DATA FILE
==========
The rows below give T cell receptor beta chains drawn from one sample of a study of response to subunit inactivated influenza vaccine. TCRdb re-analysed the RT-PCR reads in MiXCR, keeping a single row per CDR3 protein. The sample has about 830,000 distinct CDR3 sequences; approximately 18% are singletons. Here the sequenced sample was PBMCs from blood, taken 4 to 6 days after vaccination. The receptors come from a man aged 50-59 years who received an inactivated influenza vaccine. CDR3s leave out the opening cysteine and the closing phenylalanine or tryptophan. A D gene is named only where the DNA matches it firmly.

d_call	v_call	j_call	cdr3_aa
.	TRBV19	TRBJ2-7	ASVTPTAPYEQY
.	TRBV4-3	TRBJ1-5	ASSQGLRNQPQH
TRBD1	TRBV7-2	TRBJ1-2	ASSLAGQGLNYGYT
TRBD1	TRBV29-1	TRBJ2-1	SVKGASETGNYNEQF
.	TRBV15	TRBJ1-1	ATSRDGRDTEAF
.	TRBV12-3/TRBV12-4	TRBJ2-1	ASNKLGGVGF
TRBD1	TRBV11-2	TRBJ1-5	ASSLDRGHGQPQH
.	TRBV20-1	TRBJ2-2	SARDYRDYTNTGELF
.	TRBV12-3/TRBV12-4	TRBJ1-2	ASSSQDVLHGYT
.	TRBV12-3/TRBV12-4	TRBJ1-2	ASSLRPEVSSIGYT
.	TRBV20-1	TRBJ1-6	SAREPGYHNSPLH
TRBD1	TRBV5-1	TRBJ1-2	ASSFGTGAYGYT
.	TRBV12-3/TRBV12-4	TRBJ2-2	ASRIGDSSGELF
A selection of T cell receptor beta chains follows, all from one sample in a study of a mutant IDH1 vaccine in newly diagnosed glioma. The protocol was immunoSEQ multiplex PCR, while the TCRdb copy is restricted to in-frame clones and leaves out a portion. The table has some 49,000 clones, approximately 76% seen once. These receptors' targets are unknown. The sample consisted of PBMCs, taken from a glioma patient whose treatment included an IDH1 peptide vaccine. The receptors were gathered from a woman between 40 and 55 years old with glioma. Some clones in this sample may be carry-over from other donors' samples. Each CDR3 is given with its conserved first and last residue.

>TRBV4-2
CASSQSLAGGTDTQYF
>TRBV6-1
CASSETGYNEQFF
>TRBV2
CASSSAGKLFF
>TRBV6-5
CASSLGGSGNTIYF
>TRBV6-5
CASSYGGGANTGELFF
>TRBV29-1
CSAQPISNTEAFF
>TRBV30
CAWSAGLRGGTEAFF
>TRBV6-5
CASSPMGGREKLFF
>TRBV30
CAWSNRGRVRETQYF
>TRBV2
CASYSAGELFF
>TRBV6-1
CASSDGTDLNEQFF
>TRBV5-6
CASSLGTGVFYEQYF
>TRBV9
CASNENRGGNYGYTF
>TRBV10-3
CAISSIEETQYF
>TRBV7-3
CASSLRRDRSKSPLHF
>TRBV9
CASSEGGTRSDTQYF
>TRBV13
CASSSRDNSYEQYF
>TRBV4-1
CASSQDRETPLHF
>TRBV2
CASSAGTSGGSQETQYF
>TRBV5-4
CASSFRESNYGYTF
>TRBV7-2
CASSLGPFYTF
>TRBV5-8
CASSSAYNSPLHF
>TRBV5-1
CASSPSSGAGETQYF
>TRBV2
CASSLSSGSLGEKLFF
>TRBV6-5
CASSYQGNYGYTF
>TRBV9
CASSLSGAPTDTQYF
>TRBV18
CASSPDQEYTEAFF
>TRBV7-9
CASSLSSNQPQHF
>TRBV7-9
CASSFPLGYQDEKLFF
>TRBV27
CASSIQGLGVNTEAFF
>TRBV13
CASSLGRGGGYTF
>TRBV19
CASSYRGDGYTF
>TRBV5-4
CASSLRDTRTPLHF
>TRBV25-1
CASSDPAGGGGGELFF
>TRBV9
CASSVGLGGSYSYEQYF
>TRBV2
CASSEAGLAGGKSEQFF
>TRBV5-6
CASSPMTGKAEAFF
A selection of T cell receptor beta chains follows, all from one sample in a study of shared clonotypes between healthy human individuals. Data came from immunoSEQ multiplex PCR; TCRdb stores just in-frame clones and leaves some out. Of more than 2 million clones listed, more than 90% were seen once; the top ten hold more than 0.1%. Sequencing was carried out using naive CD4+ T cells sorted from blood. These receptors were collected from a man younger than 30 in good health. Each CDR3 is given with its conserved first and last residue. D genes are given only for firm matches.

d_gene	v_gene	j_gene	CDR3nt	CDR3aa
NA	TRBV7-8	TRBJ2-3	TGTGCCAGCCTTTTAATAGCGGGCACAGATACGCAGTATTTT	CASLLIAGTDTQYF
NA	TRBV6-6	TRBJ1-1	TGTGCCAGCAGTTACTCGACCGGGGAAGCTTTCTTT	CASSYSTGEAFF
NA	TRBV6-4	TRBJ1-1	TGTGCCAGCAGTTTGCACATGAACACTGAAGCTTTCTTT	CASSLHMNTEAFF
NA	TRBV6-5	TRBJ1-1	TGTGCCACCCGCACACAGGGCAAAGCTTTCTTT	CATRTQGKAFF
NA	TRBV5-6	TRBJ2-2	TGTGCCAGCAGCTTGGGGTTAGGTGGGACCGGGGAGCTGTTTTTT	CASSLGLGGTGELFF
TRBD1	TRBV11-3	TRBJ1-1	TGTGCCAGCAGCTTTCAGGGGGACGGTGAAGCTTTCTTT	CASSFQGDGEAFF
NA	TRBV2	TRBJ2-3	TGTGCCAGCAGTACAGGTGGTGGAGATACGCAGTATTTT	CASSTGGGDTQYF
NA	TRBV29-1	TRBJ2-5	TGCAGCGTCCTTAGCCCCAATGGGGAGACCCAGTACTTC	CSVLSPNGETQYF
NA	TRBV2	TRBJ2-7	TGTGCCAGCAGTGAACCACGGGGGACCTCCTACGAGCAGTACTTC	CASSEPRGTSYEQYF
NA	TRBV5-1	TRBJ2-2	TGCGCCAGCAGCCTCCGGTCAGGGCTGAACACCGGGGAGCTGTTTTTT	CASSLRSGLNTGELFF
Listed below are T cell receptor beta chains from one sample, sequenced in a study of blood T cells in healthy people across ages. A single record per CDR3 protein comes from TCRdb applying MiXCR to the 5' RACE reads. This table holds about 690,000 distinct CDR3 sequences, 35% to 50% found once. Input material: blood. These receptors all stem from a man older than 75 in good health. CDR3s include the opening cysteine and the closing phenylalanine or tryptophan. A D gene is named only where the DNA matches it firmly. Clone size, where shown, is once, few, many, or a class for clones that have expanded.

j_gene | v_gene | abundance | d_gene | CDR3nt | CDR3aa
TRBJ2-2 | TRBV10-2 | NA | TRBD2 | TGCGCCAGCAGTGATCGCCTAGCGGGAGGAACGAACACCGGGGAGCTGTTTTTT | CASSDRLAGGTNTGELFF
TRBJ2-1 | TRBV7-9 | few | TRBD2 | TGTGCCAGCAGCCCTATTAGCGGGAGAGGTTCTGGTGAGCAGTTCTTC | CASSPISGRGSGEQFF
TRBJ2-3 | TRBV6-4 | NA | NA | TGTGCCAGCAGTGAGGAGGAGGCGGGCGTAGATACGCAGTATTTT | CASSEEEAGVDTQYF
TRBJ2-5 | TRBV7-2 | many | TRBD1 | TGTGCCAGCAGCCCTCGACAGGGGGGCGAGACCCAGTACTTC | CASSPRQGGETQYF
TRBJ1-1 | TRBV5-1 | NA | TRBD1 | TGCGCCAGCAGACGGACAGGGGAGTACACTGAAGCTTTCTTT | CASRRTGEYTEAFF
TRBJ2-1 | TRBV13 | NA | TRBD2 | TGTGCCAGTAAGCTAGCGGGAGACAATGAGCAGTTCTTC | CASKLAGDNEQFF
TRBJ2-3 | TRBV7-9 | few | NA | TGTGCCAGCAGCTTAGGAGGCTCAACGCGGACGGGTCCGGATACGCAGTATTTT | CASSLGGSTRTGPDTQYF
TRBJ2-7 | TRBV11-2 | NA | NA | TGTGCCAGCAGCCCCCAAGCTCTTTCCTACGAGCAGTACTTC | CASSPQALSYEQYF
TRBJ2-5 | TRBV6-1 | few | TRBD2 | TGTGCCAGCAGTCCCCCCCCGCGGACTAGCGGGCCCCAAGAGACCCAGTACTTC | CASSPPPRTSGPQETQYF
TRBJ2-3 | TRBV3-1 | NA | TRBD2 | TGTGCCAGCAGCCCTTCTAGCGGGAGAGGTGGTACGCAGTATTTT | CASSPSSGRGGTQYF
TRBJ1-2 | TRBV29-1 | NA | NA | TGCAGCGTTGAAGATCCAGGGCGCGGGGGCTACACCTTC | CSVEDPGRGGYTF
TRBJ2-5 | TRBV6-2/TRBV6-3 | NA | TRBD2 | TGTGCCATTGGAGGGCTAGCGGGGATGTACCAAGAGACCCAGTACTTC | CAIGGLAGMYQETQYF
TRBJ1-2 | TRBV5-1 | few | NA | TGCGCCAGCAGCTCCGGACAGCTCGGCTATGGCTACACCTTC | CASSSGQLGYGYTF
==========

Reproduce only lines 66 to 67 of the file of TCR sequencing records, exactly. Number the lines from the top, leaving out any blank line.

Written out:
CASSYQGNYGYTF
>TRBV9